reverse threading

the path back is the path forward


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time together. [k.s. friday]

time together song box

the air coming through the windows this morning felt cool.  almost chilly.  it has been a long while since the last time i could say that of a morning here.  we have had a very hot, very humid summer…not my favorite combination.  but today.  it was different.  and it made me feel immediately homesick.  that happens every fall for me.  maybe it’s a melancholy recognition of the passing of time, years zooming by.  maybe it’s the season-change-thing…we know grey days are lurking right around the corner.  either way, i feel homesick.

it’s a time when i miss long island the most, recall my growing-up years, pine for the autumn at millneck manor and long deserted-beach walks at crab meadow.  a time when my sweet momma and poppo are really present for me in their absence, if that makes sense.  i yearn to talk to them.  a time when The Girl and The Boy seem oh-so-grown-up now, steeped in their own adult-lives, having adventures and being a dynamic part of this world, far away, without the benefit of hearing ‘good night moon’ every night.  i know that every evening they roll their eyes at my goodnight texts to them, but i figure that someday they will understand.  homesick.

yesterday was my father-in-law’s 85th birthday.  we called columbus and sang ‘happy birthday’ to him.  my momma and daddy did that every year for me and i try to carry on the tradition with the people i love.  he laughed and told us he had gotten back from dinner at texas roadhouse and was listening to an old record.  he listens to old records a lot.  i suspect, because he is the man he is, that he gets homesick.  i can tell by his eyes that he would totally understand me if i told him how i felt.

so today, if you are spending time together with someone, memorize it.  if you are lucky enough to spend time with your momma or your daddy, please hug them.  if you are one of the fortunate parents who have their children nearby, hold on just a little tighter and look into their faces when you say goodnight.  relish it.

there is nothing like it.

time together.

 

download TIME TOGETHER track 3 from THIS PART OF THE JOURNEY on iTUNES or CDBaby or PURCHASE the ALBUM

read DAVID’S thoughts on this K.S. FRIDAY

K.S. FRIDAY – ON OUR WEBSITE

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TIME TOGETHER from THIS PART OF THE JOURNEY ©️ 1997, 2000 kerri sherwood

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autumn hillside night. [d.r.thursday]

Autumn Hillside Night

i can feel the sun over my shoulder, low to the horizon, warming the back of my head.  in front of me the field of cut-grain takes on the color of the sunset and the sky darkens in answer to the summoning of nightfall.  the color is intense; the darkness is perforated by the suggestion of clouds, maybe stars…maybe it’s too early for that, i wonder.  i want to walk up the hill to see what color might lay there, what color might be beyond that which i can see right now.  but i stay still.  and listen to the crickets in the grass, the cicadas in the small stand of trees behind me, the sigh of day’s end.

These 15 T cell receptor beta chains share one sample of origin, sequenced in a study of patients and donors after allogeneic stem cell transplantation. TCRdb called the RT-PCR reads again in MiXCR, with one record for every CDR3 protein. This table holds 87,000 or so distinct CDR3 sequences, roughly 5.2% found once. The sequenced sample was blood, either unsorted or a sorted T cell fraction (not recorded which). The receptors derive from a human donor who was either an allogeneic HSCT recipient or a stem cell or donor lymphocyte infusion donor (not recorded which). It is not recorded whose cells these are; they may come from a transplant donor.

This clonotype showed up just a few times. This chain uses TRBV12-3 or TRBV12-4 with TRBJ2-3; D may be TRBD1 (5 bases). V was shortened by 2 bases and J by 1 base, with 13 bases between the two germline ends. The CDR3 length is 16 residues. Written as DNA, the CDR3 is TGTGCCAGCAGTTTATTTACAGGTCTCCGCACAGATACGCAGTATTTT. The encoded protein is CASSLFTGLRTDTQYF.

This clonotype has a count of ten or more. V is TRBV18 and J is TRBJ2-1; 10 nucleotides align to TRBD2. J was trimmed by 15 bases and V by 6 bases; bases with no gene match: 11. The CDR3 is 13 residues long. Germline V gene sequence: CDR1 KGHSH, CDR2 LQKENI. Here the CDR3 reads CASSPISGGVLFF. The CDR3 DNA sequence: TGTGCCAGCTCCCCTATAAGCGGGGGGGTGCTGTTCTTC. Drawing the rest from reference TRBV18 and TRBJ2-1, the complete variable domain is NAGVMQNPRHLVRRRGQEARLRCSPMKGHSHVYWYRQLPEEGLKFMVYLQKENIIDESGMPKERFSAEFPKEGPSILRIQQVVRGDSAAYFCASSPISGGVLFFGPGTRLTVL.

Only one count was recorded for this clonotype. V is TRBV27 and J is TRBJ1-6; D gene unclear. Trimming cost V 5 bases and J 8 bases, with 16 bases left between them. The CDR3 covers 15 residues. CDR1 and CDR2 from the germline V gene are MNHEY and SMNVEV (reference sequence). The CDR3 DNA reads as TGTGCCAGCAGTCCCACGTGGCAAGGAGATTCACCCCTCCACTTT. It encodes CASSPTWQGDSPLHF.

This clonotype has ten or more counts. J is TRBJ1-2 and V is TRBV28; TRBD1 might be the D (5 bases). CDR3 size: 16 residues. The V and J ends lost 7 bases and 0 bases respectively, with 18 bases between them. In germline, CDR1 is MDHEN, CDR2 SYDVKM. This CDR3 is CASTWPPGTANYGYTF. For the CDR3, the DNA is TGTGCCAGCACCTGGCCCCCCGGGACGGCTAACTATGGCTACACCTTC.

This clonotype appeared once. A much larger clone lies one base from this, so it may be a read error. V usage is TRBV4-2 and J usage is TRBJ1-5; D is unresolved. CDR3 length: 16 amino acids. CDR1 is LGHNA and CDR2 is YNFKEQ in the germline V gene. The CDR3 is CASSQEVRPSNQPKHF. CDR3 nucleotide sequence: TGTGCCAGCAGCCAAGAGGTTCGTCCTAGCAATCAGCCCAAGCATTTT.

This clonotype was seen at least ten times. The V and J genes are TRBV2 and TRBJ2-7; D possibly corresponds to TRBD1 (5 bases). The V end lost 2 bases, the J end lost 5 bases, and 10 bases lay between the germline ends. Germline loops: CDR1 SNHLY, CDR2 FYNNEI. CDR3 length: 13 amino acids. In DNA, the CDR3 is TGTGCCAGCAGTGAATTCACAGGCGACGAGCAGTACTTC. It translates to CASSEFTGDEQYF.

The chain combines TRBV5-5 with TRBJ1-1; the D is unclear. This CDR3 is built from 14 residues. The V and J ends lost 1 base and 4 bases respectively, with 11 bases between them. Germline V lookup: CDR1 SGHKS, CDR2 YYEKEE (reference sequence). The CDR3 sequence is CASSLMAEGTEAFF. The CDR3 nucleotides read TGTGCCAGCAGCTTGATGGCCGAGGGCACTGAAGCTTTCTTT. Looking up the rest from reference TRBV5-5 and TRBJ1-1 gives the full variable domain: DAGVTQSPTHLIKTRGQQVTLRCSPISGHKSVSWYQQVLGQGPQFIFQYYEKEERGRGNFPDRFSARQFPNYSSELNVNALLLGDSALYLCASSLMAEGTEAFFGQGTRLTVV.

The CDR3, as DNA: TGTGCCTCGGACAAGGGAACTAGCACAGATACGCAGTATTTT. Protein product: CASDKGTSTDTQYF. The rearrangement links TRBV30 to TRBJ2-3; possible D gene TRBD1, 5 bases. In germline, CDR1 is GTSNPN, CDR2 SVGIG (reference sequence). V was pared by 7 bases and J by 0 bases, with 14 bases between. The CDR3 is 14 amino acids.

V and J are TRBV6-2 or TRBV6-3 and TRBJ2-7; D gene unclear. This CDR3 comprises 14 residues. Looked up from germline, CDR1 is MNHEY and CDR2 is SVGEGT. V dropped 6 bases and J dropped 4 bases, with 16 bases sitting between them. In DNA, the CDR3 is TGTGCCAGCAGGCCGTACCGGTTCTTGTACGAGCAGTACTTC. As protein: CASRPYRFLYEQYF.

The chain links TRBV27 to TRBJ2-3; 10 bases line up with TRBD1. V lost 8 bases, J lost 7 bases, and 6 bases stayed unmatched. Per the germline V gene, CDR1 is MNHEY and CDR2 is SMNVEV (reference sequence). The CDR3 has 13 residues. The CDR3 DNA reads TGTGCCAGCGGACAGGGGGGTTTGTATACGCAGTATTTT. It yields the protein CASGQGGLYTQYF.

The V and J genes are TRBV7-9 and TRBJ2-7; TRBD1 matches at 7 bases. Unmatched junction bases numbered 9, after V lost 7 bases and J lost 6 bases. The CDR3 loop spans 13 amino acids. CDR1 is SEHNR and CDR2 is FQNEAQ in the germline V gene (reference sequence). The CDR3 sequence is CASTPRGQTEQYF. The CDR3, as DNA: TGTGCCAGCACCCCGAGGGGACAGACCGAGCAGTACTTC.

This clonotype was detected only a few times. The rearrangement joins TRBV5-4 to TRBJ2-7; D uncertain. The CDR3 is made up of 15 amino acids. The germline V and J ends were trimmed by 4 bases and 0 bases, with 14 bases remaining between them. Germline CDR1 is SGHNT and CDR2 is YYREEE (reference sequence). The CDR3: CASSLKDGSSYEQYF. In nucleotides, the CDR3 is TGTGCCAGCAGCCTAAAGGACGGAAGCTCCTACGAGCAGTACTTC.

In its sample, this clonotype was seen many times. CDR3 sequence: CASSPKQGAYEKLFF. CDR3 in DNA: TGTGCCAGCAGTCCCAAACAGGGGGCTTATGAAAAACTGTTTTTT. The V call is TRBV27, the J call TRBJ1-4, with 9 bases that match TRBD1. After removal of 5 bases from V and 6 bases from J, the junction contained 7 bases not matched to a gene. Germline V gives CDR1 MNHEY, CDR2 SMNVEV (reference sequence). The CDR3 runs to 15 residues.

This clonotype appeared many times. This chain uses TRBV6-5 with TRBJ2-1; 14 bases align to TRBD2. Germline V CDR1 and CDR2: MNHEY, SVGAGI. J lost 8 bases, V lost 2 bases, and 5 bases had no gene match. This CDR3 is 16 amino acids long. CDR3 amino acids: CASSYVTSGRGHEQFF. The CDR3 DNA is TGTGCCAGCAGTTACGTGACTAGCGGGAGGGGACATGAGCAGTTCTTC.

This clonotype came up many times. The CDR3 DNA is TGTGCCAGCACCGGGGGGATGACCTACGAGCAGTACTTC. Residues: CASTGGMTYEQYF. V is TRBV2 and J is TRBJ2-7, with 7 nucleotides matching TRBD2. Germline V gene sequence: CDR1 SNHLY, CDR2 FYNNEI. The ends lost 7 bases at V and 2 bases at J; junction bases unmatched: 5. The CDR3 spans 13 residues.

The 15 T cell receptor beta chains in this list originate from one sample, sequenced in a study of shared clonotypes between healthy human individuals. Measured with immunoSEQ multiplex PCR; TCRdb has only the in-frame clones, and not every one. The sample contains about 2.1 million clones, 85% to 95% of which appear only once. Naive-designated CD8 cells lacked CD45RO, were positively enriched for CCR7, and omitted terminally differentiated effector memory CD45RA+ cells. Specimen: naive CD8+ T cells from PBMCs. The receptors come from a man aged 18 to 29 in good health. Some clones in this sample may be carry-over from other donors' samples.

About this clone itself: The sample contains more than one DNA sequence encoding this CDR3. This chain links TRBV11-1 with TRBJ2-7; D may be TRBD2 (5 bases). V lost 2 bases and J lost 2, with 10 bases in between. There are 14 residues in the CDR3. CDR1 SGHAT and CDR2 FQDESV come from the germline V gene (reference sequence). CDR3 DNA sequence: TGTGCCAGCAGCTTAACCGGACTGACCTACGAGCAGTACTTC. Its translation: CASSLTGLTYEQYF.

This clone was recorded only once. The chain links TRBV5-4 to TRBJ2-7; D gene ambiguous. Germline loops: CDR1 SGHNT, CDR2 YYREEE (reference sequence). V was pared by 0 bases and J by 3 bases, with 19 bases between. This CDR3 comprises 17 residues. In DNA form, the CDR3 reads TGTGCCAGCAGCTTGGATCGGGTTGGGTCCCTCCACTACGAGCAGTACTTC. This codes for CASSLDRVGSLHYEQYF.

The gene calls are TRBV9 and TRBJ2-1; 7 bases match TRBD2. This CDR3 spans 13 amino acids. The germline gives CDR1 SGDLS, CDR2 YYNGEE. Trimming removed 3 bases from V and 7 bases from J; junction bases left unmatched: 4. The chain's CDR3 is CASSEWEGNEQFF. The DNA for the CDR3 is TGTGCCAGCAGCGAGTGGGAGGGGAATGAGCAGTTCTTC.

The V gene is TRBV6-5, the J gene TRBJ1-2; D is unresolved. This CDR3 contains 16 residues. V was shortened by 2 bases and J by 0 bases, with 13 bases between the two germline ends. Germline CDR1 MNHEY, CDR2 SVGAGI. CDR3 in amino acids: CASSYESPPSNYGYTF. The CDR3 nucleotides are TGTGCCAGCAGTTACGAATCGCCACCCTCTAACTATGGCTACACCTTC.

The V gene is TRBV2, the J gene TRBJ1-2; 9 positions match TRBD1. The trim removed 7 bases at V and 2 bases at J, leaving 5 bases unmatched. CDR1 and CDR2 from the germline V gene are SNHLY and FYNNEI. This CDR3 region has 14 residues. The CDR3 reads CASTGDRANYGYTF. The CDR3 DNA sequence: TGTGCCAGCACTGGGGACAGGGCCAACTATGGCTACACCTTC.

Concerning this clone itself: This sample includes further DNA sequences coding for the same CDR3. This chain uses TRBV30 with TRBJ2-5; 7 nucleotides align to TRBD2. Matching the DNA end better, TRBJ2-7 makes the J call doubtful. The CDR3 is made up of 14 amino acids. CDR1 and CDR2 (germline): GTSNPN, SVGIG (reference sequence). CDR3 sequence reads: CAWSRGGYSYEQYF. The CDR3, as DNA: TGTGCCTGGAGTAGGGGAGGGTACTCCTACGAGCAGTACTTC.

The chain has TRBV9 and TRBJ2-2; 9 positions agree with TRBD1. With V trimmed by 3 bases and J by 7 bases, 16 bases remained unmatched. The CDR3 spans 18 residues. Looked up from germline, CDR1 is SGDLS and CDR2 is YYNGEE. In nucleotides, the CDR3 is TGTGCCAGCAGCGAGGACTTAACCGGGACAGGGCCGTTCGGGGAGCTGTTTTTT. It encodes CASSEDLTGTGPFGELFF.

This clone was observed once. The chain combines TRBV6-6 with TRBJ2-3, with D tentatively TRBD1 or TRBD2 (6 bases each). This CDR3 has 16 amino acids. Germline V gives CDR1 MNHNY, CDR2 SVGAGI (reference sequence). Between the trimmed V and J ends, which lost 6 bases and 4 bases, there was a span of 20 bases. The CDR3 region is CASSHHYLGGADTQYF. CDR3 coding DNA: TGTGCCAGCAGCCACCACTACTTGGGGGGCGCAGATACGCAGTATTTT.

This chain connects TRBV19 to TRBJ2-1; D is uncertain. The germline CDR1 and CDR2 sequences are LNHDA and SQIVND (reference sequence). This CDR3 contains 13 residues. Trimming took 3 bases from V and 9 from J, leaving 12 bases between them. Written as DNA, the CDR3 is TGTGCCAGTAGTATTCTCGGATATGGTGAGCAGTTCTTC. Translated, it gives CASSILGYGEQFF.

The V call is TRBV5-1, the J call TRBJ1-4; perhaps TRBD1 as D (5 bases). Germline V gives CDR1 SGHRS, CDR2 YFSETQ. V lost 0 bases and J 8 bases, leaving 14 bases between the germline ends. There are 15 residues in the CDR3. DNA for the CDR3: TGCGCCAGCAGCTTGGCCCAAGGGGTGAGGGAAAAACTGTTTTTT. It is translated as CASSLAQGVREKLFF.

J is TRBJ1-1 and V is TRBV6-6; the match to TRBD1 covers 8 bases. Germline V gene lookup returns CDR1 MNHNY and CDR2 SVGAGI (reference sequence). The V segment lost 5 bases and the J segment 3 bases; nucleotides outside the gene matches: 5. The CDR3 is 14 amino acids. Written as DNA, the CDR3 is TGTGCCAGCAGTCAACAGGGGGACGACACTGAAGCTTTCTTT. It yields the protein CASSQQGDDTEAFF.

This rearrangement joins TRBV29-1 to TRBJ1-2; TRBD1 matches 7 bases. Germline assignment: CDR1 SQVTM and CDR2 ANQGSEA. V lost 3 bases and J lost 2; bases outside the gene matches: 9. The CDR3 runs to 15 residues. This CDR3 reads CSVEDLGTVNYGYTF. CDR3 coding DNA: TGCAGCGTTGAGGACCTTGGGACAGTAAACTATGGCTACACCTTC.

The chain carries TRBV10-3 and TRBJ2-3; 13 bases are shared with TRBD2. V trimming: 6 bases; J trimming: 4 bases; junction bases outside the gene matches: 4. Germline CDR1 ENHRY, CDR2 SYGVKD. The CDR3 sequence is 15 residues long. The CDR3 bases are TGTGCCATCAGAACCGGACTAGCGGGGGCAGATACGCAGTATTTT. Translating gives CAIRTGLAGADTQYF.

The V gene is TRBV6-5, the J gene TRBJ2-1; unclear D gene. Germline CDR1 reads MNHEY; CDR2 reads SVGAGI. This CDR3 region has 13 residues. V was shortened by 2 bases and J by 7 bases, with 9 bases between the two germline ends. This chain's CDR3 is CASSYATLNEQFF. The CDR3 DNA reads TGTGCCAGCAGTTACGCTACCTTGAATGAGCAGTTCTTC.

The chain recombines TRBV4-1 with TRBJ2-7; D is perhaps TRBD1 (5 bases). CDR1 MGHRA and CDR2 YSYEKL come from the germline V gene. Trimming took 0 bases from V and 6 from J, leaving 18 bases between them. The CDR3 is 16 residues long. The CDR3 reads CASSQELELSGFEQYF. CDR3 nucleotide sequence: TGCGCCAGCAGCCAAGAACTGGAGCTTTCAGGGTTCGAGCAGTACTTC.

extracted from david’s painting WE WATCH THE SETTING SUN and then a time-of-day change from the morsel AUTUMN HILLSIDE, this is AUTUMN HILLSIDE NIGHT.

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read DAVID’S thoughts on this D.R. THURSDAY

D.R. THURSDAY – ON OUR WEBSITE

autumn hillside/autumn hillside night/we watch the setting sun ©️ 2018 david robinson & kerri sherwood

 

 

 

 


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old-fashioned goodness.

back road cropped copy

as much as possible. then and now.

we took the back roads home from indiana. we are #backroadpeople as many chances as we can get. with a slice of miles of highway on each end, we bookended farm fields and small towns, tall brown corn stalks, tractors, farmhouses and barns that looked like old schoolhouses. we were in our glory and happy to avoid the plethora of orange barrels and one-lane distractions on the interstate.

we stopped at a bp station in watseka, illinois to get gas. i pulled up and was surprised by the young man (uh-oh, i am definitely getting older) who came to the window to ask if he might help us. now if i were in new jersey, i wouldn’t have been surprised…they pump the gas for you there – it’s a law. but wisconsin and illinois and indiana? no such law. we asked to “fill it up, regular” – words i hadn’t uttered in decades and he politely took our credit card and started to pump the gas. moments later, we were further stunned when he came around the front of the car to clean the windshield. yes! clean the windshield. what??

when he was done, i told this really polite young man that it had been decades – literally decades – since someone had cleaned the windshield while my gas was pumping. i asked if all the stations in town did that. he replied that it was just this one. his boss had owned the station for years and years and that was how he did it “in the old days” so he “wanted it to stay that way.” amazing! the gas was no more expensive than any other station in that little town, so he was absorbing the extra cost. it made all the difference to us. a little old-fashioned goodness. perfect.

kwithpumpkin

then.

a couple of days ago the girl texted that she had carved pumpkins.  the time spent on designing and carving out a face on a jolly orange pumpkin is pure joy…not to mention the pumpkin seeds, if you bake them. a little old-fashioned goodness.

craigers-apple-pie

now.

two days ago the boy sent me a text that said, “making apple pie.”  i was amazed! he later sent a picture to prove it. it was scrumptious looking. a little old-fashioned goodness.

the boy and the girl brought me to an enormous bank of memories i got lost in…all the fall things…apple-picking, pumpkin farms, hayrides, bonfires, marshmallows, crunching leaves under your feet, walking in the woods, pie-making, big sweaters and boots, the return of slipper-nights, the smell of burning leaves, hot cocoa…